A US aid organisation has warned that Zimbabwe faces completely running out of food as early as the first week of November, because the government has not ensured that adequate quantities of basic cereals have been imported to make up for the poor harvest.
The US Agency for International Development's (USAID) Famine Early Warning Systems Network (FEWSNET) said in a statement on Thursday that Zimbabwe could face a 'critical shortage or exhaustion of cereals' as early as November 'given the current pace of imports'. FEWSNET explained that the current import rate of 8,786 tons of food per week would need to be tripled between now and March 2009 'to avoid massive shortages'.
The government planned to import 600 000 tons of maize from South Africa this year but only 175 000 tons had been bought by the end of August. "To meet the country's estimated consumption needs for the remainder of the marketing year, excluding carryover, an estimated additional 788 719 tons of cereals are needed," FEWSNET said.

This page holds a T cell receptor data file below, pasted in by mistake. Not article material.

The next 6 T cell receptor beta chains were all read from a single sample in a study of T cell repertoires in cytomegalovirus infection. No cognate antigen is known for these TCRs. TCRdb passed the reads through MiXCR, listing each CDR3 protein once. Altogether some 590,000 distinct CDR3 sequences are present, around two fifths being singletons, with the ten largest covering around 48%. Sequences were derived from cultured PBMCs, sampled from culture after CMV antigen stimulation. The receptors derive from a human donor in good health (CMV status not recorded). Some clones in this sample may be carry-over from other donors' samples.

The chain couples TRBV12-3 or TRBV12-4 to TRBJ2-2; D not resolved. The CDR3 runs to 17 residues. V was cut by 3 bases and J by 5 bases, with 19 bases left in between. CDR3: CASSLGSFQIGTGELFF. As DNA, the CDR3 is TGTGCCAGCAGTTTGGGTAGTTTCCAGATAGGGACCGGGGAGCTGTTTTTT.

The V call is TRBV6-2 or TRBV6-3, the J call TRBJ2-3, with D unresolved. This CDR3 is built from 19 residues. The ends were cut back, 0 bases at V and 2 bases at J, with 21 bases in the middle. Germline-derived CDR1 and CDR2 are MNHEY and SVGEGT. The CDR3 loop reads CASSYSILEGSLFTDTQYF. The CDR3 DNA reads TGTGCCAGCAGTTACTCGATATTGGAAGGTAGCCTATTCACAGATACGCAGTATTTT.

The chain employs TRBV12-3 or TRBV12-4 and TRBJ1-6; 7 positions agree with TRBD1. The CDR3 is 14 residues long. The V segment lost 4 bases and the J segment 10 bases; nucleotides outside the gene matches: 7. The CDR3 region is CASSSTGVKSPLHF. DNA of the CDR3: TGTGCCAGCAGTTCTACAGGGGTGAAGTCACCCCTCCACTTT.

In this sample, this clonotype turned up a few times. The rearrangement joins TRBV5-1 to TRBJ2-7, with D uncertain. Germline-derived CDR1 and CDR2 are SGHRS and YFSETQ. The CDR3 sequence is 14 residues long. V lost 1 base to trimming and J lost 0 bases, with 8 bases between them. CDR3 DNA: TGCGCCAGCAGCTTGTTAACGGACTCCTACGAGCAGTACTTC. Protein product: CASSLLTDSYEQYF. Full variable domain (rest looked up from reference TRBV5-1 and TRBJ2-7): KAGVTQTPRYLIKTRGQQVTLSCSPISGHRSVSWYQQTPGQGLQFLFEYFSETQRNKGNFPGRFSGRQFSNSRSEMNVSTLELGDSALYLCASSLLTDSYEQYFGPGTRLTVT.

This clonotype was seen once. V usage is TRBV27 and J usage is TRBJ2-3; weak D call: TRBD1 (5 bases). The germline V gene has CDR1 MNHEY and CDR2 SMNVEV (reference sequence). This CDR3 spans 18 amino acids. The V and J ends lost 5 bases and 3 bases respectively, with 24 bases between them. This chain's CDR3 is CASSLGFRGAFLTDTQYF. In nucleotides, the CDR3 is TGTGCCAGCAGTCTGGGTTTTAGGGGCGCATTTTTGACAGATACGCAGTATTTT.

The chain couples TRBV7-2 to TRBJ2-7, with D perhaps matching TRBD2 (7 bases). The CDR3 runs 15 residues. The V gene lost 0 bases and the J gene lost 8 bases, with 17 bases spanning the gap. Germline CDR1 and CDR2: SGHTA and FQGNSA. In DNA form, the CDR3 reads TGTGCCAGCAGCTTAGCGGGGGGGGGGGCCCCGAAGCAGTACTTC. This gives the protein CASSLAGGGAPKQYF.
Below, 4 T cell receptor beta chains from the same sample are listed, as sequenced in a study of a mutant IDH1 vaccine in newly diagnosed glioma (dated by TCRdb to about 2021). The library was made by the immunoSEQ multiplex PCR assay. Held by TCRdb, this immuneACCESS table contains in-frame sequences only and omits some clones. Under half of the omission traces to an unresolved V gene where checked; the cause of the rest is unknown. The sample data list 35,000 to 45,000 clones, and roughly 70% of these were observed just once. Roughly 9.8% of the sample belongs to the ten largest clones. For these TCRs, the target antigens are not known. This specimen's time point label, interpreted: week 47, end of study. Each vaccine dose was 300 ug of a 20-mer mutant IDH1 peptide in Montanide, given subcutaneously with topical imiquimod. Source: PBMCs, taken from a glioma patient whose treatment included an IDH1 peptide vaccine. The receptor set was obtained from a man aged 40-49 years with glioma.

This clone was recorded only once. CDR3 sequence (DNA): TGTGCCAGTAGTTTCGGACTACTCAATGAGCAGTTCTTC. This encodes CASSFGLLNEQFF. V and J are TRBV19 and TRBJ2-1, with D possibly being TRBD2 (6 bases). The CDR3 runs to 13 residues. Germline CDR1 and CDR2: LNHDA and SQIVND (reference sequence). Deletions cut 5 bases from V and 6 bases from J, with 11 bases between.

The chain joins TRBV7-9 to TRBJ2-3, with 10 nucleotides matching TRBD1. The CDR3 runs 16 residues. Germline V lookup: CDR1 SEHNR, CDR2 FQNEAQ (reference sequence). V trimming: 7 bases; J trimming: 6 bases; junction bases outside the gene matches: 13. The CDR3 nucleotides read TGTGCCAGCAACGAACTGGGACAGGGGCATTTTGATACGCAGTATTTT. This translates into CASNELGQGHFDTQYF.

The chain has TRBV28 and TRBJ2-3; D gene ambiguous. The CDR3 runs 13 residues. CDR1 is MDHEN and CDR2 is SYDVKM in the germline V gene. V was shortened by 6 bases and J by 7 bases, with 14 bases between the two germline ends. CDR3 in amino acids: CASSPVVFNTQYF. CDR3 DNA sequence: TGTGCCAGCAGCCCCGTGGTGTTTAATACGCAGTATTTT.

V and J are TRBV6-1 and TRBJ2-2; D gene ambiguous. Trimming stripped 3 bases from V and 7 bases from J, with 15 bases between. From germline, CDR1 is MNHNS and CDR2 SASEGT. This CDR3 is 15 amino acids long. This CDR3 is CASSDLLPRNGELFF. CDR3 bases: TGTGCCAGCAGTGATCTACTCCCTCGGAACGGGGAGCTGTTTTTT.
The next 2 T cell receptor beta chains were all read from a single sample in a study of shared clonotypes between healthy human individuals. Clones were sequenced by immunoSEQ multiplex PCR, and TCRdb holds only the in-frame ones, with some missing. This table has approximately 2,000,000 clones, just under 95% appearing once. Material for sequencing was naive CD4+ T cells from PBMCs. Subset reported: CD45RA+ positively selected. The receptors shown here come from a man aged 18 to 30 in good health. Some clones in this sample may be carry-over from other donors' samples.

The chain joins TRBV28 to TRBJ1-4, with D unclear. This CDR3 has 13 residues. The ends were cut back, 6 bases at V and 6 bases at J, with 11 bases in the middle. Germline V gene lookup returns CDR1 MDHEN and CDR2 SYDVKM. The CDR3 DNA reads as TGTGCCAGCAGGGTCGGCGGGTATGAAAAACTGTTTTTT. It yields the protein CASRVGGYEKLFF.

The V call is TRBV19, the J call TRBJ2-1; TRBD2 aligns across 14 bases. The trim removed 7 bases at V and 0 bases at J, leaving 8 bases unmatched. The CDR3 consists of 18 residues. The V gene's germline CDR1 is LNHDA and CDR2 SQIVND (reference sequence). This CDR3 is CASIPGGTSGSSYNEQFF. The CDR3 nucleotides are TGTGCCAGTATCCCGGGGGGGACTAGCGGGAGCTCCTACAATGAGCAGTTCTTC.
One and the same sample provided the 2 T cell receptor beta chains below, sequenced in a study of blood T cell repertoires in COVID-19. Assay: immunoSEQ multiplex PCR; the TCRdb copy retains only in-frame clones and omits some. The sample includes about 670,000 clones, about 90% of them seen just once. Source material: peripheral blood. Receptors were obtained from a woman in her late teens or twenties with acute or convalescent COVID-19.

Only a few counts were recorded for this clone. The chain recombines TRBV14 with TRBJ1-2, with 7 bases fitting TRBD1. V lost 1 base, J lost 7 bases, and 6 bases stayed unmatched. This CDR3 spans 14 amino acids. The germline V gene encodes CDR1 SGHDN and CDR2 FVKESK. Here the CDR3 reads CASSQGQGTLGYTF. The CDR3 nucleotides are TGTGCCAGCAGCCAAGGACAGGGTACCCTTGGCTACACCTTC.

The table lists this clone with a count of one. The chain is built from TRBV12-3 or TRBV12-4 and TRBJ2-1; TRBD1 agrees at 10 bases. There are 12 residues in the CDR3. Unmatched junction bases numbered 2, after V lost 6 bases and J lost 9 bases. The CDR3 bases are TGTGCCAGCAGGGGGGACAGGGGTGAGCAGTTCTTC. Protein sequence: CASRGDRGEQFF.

Zimbabweans have already been facing hunger and malnutrition after Robert Mugabe's government imposed a ban on humanitarian food aid during the run up to the election run off in June. The ban left millions of the most desperate facing starvation, and although government said they had lifted the ban at the end of August, there are still many blocking mechanisms in place to stop the distribution of food. At the same time, the shattered economy and a severe currency shortage has seen even the country's comparatively wealthier groups struggling to afford the most basic food stuffs.
Macdonald Lewanika from the Crisis in Zimbabwe Coalition, told Newsreel on Friday there are 'grave concerns' that food remains inaccessible, despite the deal signed by Zimbabwe's political rivals. He said it is unacceptable that promises made during the signing of the deal have not been implemented, and called for immediate action on the ground. Lewanika said: "The impasse over sharing of cabinet posts needs to be resolved as a matter of urgency in the interest of ending the suffering of Zimbabweans."